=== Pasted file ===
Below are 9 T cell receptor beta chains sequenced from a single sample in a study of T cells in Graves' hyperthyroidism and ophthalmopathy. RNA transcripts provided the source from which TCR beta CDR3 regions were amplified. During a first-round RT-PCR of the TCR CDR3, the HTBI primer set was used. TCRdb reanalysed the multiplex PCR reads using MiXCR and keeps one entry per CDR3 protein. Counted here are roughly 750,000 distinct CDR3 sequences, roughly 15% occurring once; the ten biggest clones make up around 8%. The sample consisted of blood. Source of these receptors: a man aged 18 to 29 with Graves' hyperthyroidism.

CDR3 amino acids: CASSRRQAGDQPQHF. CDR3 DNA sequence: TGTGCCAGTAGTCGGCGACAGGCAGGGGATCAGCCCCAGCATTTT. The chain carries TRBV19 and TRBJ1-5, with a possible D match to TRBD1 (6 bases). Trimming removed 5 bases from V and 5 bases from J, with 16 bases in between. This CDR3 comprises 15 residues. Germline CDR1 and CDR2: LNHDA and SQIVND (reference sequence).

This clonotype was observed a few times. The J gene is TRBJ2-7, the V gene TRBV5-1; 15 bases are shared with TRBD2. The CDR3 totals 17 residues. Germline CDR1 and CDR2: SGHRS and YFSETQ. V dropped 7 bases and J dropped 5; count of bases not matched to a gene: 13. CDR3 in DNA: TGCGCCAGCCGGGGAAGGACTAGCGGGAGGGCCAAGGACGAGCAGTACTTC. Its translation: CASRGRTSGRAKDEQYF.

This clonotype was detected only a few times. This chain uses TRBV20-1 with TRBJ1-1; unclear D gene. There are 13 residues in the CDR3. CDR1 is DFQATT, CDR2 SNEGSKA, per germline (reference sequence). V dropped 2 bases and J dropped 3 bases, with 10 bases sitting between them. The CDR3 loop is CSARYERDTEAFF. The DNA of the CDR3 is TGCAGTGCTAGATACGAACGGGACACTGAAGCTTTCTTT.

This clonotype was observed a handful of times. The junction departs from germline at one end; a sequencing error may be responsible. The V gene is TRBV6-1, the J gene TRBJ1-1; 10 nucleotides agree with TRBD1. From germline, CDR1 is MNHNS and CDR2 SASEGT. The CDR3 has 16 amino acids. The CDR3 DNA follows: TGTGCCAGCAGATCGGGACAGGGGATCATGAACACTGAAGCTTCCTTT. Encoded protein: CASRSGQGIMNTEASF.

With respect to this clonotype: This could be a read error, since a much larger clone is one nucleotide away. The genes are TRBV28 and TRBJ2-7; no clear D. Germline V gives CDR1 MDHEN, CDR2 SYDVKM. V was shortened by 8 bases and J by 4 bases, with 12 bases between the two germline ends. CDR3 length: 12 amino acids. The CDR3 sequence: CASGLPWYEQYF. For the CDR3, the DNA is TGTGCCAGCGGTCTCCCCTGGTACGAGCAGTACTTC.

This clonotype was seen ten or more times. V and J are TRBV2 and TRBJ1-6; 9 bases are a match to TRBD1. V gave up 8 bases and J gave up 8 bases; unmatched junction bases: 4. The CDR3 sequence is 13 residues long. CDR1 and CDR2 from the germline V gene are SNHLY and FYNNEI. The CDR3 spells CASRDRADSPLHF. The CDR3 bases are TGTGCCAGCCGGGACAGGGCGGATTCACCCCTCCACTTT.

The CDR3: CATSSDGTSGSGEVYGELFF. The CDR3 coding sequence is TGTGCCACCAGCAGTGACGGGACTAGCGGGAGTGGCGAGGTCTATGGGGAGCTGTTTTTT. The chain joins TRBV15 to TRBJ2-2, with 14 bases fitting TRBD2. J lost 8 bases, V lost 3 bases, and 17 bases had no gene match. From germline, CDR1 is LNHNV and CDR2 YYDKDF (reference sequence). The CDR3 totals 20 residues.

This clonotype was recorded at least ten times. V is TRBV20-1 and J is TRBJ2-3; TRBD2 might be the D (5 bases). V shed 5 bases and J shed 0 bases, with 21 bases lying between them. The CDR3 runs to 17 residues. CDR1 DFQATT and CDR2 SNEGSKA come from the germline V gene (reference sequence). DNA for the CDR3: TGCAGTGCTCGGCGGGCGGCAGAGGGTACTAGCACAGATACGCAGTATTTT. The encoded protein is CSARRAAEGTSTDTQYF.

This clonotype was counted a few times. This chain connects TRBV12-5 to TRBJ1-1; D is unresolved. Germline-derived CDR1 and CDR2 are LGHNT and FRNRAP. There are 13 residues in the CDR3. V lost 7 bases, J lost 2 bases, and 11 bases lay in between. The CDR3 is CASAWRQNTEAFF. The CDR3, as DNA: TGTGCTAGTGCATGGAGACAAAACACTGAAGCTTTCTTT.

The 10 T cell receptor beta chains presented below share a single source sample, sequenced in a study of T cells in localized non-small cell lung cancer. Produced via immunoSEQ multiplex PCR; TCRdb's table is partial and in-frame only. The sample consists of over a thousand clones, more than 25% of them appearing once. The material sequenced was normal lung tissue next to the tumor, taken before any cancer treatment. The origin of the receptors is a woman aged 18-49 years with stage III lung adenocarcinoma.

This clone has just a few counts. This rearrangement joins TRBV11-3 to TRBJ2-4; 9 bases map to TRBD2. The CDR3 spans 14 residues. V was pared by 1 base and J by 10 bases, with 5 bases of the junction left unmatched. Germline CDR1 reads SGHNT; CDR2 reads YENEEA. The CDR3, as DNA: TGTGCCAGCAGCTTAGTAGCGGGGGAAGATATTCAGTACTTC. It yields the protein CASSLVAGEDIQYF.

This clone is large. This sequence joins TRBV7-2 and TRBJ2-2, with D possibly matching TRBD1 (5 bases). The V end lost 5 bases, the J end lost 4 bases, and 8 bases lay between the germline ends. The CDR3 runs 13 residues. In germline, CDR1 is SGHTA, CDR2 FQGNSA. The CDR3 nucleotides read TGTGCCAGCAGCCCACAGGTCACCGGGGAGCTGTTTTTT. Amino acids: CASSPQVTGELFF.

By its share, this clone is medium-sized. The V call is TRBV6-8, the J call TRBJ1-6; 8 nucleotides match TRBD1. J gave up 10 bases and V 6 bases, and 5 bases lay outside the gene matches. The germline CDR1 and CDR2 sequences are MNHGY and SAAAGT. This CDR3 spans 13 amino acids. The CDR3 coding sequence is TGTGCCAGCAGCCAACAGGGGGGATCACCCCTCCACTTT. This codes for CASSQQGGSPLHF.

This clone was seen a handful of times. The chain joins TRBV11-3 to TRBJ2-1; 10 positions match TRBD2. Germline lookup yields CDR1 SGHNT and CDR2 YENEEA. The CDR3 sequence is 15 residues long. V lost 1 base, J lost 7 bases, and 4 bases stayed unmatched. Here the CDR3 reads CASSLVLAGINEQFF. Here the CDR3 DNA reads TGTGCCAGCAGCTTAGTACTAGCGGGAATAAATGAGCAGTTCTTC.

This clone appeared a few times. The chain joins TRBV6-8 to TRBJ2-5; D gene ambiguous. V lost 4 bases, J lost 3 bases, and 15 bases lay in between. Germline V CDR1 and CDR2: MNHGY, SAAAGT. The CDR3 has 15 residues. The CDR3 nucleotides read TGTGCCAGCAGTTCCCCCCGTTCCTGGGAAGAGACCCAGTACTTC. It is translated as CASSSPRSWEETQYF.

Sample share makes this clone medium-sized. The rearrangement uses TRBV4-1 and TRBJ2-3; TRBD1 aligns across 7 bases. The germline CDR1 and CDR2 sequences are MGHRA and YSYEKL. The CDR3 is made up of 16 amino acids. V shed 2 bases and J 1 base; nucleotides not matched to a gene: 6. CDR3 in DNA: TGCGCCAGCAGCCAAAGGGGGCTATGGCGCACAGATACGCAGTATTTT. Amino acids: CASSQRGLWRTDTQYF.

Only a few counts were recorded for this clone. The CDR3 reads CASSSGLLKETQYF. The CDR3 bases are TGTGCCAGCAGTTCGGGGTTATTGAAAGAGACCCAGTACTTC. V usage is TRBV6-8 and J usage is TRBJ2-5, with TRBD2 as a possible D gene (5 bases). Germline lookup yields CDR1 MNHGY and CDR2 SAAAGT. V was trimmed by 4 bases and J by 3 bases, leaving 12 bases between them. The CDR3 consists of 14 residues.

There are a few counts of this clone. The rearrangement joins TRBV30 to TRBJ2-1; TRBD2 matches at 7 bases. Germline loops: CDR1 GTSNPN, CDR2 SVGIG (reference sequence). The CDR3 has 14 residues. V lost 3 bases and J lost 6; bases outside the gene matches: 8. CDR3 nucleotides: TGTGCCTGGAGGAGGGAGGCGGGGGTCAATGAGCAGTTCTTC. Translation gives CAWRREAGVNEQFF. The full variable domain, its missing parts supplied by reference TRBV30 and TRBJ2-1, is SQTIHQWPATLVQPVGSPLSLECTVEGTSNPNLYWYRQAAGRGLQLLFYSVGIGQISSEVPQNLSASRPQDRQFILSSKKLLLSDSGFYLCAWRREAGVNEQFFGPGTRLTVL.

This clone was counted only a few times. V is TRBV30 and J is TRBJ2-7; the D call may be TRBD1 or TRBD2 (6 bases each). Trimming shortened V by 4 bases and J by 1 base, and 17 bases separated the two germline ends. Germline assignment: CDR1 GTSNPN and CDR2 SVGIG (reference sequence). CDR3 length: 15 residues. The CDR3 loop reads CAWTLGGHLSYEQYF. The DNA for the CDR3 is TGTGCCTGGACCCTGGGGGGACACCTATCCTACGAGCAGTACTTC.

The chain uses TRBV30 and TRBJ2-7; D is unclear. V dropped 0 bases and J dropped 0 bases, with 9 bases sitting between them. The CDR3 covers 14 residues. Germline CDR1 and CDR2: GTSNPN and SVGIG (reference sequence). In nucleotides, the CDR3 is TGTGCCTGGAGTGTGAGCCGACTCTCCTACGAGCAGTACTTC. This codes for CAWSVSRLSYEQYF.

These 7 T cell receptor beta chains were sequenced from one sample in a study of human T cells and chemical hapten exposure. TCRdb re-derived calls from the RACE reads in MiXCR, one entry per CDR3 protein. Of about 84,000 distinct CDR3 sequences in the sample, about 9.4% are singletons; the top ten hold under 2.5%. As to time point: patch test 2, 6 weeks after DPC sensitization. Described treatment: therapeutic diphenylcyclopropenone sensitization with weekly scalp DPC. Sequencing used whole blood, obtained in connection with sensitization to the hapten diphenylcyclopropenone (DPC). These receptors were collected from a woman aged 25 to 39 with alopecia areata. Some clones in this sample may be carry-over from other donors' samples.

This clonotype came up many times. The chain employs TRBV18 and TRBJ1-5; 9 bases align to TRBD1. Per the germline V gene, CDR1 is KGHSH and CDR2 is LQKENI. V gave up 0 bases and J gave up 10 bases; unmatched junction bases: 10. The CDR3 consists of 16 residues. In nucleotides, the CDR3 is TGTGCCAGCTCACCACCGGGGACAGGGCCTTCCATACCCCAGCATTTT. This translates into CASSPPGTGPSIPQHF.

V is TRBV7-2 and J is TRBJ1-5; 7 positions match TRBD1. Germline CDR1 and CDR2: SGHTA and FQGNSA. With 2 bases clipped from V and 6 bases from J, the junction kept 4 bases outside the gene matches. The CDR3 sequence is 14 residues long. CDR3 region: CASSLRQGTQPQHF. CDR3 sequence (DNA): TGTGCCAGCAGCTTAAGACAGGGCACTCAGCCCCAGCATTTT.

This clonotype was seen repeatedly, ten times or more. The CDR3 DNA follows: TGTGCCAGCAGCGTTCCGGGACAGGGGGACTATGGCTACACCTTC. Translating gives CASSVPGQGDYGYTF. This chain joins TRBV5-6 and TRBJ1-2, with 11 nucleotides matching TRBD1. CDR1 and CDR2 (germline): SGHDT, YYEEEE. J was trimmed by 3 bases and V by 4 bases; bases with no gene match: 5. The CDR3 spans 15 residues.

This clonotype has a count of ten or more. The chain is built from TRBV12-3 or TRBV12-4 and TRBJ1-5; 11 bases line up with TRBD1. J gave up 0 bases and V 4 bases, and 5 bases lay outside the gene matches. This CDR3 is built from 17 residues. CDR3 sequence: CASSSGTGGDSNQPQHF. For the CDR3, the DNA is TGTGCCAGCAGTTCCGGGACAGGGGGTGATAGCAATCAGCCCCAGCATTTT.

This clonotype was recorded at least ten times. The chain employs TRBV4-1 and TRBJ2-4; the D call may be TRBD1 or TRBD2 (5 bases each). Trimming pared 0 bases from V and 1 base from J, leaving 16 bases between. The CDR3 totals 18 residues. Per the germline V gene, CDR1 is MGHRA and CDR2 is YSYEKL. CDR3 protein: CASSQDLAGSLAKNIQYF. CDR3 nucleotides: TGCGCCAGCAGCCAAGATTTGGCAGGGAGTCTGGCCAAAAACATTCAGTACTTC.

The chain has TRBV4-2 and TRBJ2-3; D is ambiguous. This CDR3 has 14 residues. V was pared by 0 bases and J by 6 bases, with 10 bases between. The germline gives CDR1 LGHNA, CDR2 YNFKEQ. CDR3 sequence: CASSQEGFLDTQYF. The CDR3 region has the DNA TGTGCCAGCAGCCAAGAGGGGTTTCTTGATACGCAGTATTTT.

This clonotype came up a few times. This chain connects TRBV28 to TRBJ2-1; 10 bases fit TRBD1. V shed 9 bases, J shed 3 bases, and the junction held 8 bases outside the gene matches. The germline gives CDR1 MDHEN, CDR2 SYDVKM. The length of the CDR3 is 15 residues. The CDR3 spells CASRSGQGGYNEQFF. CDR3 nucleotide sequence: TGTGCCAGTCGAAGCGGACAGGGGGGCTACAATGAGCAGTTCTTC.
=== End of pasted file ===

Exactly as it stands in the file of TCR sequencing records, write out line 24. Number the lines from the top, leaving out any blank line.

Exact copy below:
V is TRBV7-2 and J is TRBJ1-5; 7 positions match TRBD1. Germline CDR1 and CDR2: SGHTA and FQGNSA. With 2 bases clipped from V and 6 bases from J, the junction kept 4 bases outside the gene matches. The CDR3 sequence is 14 residues long. CDR3 region: CASSLRQGTQPQHF. CDR3 sequence (DNA): TGTGCCAGCAGCTTAAGACAGGGCACTCAGCCCCAGCATTTT.